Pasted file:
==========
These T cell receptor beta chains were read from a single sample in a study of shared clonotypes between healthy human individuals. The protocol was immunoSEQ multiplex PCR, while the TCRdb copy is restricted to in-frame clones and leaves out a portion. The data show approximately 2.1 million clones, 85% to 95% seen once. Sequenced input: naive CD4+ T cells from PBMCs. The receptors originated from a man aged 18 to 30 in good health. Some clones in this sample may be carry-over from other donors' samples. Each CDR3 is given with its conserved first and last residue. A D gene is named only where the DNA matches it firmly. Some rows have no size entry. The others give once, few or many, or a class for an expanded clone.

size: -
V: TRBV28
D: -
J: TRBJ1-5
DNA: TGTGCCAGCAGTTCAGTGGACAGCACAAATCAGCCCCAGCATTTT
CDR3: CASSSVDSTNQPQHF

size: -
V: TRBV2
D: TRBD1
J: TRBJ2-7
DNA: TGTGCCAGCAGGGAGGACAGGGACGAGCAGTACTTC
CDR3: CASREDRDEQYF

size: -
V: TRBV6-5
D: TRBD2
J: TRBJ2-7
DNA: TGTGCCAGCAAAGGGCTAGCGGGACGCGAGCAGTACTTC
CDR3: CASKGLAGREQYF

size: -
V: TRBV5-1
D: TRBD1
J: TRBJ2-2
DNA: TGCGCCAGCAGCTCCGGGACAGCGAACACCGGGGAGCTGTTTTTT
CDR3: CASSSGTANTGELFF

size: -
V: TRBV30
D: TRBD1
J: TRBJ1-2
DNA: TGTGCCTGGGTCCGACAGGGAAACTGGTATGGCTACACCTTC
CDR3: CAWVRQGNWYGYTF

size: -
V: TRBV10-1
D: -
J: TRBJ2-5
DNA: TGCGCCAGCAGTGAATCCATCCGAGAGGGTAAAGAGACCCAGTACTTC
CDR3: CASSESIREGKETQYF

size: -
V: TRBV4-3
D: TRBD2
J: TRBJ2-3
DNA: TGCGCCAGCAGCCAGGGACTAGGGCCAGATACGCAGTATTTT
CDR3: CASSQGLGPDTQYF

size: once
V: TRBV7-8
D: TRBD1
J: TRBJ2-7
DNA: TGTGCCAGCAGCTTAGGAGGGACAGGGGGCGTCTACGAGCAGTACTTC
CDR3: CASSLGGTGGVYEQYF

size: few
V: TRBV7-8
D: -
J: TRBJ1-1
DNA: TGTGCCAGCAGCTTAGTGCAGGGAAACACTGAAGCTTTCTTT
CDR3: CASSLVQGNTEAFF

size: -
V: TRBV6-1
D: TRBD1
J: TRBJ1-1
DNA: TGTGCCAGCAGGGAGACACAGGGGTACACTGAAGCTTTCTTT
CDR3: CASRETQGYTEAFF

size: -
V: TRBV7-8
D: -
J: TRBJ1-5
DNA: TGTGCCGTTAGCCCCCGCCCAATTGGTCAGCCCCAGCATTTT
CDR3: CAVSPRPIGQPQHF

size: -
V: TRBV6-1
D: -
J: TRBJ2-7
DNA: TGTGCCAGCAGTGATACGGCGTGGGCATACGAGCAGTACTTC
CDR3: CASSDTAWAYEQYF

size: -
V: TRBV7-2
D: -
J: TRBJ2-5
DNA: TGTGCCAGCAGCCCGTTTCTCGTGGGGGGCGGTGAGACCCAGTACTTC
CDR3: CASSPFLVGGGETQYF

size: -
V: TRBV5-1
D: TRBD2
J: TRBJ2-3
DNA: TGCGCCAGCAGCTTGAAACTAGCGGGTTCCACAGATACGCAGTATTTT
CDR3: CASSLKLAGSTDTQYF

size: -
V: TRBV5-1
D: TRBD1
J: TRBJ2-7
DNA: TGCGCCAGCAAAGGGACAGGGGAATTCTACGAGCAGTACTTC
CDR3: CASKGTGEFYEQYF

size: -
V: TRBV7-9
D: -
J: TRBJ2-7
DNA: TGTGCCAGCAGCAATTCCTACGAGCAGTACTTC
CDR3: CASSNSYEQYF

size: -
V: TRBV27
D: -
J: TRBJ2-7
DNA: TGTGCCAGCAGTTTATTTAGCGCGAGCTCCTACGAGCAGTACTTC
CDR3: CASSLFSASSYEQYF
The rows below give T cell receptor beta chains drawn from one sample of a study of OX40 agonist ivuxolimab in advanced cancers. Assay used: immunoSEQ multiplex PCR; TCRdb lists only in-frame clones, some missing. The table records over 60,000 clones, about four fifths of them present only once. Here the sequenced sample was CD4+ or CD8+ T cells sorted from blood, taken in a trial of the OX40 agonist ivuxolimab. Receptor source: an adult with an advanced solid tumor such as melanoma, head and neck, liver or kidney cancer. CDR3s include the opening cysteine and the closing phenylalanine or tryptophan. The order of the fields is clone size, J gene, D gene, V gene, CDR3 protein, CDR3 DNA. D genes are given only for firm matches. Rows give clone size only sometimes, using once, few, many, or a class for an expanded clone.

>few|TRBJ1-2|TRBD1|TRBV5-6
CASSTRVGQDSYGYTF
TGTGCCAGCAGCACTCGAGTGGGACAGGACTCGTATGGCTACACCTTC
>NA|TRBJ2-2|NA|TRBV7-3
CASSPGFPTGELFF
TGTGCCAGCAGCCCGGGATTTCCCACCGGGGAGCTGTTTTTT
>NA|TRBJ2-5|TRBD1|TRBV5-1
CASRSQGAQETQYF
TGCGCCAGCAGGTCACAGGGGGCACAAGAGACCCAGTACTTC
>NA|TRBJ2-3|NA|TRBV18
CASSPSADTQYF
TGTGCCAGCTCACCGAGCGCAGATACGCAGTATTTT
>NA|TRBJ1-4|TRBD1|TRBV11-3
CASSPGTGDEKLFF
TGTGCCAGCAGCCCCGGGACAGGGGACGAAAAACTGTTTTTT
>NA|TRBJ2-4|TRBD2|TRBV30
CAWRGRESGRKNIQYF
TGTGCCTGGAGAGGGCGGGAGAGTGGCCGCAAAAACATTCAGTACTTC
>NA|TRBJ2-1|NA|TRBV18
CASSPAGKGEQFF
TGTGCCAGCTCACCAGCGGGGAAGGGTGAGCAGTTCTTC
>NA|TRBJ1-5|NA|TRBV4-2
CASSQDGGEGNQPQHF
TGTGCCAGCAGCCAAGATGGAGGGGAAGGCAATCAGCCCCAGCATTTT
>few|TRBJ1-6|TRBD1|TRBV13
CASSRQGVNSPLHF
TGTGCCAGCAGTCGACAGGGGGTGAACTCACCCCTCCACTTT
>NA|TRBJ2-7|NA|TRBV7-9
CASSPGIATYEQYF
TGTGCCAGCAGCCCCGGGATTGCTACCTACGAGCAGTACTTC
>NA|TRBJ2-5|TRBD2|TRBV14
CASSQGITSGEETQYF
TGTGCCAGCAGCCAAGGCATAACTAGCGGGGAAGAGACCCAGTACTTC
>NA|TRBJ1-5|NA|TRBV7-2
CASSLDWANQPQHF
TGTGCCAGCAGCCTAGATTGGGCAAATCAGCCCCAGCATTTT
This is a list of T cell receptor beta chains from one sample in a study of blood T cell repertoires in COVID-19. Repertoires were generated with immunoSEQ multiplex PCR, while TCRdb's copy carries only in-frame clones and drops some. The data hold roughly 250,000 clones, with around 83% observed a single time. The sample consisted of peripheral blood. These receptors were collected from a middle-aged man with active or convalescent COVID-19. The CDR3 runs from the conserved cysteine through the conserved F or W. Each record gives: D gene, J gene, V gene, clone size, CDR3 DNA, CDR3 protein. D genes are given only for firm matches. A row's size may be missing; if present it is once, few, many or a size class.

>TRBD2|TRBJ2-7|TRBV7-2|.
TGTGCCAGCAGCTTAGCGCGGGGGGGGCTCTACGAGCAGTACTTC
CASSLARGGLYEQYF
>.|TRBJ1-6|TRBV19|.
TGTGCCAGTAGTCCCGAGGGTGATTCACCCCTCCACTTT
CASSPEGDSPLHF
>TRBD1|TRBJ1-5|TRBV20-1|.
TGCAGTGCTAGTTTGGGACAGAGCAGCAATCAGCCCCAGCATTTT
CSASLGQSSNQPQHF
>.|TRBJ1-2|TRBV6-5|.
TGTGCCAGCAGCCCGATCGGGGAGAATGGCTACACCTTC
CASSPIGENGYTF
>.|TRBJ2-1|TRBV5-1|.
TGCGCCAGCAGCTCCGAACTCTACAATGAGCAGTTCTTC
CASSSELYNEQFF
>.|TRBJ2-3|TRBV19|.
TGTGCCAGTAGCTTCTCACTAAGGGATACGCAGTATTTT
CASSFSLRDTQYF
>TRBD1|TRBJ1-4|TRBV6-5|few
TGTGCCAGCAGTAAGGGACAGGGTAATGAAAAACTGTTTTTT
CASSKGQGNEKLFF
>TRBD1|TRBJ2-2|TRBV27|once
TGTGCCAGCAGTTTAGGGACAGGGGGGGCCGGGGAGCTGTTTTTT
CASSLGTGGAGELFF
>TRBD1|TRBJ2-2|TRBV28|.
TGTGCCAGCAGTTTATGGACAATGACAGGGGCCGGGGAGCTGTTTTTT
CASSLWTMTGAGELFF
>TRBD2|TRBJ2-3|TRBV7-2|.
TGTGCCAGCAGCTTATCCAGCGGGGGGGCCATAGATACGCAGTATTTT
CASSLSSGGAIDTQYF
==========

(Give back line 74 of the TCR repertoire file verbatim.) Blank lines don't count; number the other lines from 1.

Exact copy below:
size: -